HAMMOND | The Matlock family bundled up and arrived early Monday morning at Hammond City Hall for the city's annual Martin Luther King Jr. march.
The Matlocks, including 8-year-old Micah Matlock, walked with approximately 30 other marchers in bitterly cold weather from City Hall to a celebration at the Hammond Civic Center to honor King.
“I wanted to show my son even though it was cold, they did much more for less,” said his mother Jajuana Matlock, of Hammond.
Central to the celebration on Monday that drew a crowd of about 300 people at the Civic Center was keeping King's dream alive and emphasizing the importance of the holiday to young people.
“We are trying to keep the dream alive,” said the Rev. H.A. Polk, with the Ministerial Alliance of Hammond and Vicinity.
“Dr. King worked hard for not just African-Americans, but he worked hard for all minorities, all injustice. We don't want our young people to ever forget where we come from and where we need to go.”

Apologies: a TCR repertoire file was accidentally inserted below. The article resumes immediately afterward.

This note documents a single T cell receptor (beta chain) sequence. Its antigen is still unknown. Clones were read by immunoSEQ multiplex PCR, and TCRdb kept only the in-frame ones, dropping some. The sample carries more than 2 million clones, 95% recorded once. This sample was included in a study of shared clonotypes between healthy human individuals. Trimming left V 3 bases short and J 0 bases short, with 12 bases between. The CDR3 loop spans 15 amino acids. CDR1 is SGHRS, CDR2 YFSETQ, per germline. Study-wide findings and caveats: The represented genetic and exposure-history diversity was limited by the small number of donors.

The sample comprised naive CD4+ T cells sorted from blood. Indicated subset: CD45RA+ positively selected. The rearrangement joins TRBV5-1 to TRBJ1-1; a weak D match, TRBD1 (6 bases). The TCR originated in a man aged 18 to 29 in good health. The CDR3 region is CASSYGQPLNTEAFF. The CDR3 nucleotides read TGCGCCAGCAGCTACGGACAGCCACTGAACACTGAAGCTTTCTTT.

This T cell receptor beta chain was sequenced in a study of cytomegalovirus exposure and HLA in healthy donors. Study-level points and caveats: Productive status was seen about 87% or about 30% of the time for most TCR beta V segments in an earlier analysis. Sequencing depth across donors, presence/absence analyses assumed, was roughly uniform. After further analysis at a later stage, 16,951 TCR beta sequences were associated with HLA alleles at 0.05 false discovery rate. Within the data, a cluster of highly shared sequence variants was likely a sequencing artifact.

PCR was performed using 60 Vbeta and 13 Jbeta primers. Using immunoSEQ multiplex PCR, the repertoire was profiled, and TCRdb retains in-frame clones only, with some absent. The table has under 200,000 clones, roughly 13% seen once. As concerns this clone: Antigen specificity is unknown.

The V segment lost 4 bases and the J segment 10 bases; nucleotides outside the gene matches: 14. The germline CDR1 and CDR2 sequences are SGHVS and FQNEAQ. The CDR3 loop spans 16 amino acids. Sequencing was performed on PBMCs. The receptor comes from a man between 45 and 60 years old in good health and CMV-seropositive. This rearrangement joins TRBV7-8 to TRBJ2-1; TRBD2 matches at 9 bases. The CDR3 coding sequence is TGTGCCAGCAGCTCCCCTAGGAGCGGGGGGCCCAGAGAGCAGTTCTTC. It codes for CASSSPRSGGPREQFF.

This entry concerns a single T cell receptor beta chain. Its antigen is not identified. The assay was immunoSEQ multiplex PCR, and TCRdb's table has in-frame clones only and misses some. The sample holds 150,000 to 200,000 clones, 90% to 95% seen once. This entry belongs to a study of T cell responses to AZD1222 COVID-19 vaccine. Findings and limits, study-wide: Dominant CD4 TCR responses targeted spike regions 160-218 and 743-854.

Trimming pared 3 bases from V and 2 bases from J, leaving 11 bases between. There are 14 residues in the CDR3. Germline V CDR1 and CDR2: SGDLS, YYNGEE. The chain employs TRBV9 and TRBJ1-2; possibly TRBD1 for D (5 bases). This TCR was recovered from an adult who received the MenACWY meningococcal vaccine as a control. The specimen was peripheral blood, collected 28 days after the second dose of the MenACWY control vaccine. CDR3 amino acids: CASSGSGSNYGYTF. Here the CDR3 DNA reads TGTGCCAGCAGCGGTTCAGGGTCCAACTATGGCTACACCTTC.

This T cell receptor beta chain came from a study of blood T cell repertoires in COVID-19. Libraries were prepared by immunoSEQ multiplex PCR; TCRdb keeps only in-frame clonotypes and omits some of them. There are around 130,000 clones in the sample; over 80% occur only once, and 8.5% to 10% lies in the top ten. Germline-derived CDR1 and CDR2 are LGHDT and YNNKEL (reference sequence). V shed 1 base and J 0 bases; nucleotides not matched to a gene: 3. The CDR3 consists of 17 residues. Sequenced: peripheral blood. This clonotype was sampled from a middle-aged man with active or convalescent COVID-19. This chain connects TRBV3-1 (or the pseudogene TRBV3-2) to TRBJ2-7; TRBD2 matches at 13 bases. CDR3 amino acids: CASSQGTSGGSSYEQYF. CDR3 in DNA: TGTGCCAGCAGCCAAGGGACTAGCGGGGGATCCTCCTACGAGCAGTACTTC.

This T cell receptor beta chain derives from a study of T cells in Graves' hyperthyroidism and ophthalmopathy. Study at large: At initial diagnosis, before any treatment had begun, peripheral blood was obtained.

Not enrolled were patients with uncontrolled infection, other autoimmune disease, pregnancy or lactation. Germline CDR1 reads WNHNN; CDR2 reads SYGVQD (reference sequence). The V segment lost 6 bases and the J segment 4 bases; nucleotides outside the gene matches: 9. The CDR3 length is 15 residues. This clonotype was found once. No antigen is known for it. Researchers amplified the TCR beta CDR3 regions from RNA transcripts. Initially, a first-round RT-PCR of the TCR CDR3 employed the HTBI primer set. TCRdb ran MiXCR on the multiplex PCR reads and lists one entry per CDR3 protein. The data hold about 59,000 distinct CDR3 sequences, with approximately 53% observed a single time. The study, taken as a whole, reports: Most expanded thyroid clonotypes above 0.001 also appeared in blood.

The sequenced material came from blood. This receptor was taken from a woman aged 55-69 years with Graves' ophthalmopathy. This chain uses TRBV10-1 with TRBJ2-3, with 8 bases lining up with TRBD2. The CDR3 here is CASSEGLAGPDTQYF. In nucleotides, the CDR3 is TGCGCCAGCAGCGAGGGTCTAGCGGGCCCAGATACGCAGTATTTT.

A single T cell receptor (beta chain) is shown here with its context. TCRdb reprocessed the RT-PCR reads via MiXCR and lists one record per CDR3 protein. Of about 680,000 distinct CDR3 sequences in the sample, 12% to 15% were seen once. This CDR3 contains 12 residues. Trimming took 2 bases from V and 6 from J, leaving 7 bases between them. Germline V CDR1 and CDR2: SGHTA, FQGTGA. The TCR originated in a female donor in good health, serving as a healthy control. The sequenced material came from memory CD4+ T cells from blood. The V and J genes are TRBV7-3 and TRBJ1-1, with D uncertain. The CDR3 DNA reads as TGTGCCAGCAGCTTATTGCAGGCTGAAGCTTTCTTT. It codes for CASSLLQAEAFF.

Many of the speakers alluded to the fact that the public inauguration for President Barack Obama, the first African-American to hold the office, coincided with MLK Day.
“I think Dr. King, if he was able to look at what's happening in America today, he would be very proud, and he would realize we have a long way to go,” Hammond Mayor Thomas McDermott Jr. said.
State Sen. Lonnie Randolph, D-East Chicago, recalled King's “The Drum Major Instinct” speech when the civil rights leader asked to be remembered as a drum major for justice and that he decided to do good and try to serve the people.
“Each one of us can be the drum major,” Randolph said, “and every one of us have been a drum major in our small way.”
Notable Hammond High School graduate Roland Parrish, who chairs the National Black McDonald's Operators Association, also referred to King's Drum Major speech in calling on students to work on building their character.
“Young folks, build your character. Build the content of your character because you might just have to lead the parade,” Parrish said.